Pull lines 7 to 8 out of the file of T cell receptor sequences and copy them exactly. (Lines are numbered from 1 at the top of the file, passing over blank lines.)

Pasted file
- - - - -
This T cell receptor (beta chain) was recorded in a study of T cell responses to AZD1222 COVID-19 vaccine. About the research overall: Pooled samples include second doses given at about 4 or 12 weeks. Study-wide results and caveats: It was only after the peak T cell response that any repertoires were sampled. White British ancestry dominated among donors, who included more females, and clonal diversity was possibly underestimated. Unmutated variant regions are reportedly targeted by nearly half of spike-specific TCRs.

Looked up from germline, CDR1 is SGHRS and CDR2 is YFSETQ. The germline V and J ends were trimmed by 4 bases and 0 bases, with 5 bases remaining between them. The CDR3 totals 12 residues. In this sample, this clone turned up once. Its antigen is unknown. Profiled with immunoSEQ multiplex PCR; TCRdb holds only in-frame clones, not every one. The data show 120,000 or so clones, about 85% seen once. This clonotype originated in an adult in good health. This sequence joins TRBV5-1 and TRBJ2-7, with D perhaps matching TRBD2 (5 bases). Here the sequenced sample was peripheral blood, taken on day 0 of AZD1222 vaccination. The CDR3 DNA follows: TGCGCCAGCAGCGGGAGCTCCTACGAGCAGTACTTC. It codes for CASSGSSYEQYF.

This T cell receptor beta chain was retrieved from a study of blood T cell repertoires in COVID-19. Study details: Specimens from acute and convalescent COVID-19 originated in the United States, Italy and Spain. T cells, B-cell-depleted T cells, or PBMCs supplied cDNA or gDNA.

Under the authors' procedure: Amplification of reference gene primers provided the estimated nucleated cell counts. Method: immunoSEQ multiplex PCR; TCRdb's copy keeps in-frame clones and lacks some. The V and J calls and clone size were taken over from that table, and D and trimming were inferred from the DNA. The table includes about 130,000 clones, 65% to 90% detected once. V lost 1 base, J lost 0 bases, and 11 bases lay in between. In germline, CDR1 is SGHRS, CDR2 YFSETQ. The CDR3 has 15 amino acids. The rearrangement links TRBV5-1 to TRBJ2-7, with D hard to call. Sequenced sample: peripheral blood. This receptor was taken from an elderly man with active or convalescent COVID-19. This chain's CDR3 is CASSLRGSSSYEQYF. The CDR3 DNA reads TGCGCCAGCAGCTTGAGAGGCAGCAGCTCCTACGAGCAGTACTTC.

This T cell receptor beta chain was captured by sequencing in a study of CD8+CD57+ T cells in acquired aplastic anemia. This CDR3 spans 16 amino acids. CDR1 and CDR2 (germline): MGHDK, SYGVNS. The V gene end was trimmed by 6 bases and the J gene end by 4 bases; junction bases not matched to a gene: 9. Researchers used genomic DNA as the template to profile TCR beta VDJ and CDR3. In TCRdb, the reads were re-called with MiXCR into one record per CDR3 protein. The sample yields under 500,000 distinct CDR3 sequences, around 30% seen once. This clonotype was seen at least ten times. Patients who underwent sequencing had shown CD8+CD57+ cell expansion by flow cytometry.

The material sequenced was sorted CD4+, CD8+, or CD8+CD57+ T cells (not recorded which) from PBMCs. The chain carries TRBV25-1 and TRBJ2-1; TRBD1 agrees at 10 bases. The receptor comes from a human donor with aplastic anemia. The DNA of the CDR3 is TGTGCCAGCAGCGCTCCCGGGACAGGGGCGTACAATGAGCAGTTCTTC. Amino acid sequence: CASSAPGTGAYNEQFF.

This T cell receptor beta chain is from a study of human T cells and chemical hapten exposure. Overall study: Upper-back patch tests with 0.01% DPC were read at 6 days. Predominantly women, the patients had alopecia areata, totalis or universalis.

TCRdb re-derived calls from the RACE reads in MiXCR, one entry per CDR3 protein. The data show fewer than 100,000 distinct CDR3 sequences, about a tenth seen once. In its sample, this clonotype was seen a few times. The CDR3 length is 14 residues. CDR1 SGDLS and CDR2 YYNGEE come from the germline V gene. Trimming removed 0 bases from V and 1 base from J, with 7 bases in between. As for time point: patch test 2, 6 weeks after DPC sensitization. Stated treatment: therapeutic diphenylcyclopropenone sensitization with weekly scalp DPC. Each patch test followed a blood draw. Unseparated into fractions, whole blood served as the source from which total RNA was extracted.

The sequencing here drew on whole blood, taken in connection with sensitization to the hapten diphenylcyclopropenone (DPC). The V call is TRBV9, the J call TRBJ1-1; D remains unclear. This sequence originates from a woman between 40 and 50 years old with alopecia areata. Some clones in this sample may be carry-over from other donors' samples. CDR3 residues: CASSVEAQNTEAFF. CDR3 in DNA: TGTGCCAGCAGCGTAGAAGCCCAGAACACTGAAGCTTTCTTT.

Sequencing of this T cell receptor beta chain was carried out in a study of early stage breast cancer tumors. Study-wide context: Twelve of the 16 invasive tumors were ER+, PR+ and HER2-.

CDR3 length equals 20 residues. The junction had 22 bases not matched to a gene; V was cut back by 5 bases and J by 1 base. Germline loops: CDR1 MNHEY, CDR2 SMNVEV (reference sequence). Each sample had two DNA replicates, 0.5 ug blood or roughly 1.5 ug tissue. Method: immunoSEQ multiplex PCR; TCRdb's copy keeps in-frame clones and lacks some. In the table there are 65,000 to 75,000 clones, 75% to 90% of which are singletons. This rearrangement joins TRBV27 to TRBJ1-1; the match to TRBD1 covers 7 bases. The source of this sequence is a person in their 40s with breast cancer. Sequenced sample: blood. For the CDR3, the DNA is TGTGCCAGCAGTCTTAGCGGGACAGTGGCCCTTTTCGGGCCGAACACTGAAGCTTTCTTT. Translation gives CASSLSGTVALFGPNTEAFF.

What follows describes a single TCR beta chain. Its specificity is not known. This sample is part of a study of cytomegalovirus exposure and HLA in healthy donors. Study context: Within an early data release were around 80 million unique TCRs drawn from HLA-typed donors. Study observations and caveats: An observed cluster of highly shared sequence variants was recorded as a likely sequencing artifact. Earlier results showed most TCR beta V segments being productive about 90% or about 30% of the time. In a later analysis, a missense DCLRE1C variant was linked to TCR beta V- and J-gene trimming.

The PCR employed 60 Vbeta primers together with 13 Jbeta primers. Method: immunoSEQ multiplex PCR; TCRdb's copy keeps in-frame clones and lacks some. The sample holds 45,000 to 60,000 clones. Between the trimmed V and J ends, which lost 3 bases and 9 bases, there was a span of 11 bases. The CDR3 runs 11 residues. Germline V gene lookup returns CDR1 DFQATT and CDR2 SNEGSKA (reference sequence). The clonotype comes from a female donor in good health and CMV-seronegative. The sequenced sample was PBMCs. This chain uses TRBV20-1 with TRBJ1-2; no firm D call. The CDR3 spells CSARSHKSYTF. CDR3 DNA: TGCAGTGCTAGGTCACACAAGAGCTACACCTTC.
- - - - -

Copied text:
This T cell receptor beta chain is from a study of human T cells and chemical hapten exposure. Overall study: Upper-back patch tests with 0.01% DPC were read at 6 days. Predominantly women, the patients had alopecia areata, totalis or universalis.

TCRdb re-derived calls from the RACE reads in MiXCR, one entry per CDR3 protein. The data show fewer than 100,000 distinct CDR3 sequences, about a tenth seen once. In its sample, this clonotype was seen a few times. The CDR3 length is 14 residues. CDR1 SGDLS and CDR2 YYNGEE come from the germline V gene. Trimming removed 0 bases from V and 1 base from J, with 7 bases in between. As for time point: patch test 2, 6 weeks after DPC sensitization. Stated treatment: therapeutic diphenylcyclopropenone sensitization with weekly scalp DPC. Each patch test followed a blood draw. Unseparated into fractions, whole blood served as the source from which total RNA was extracted.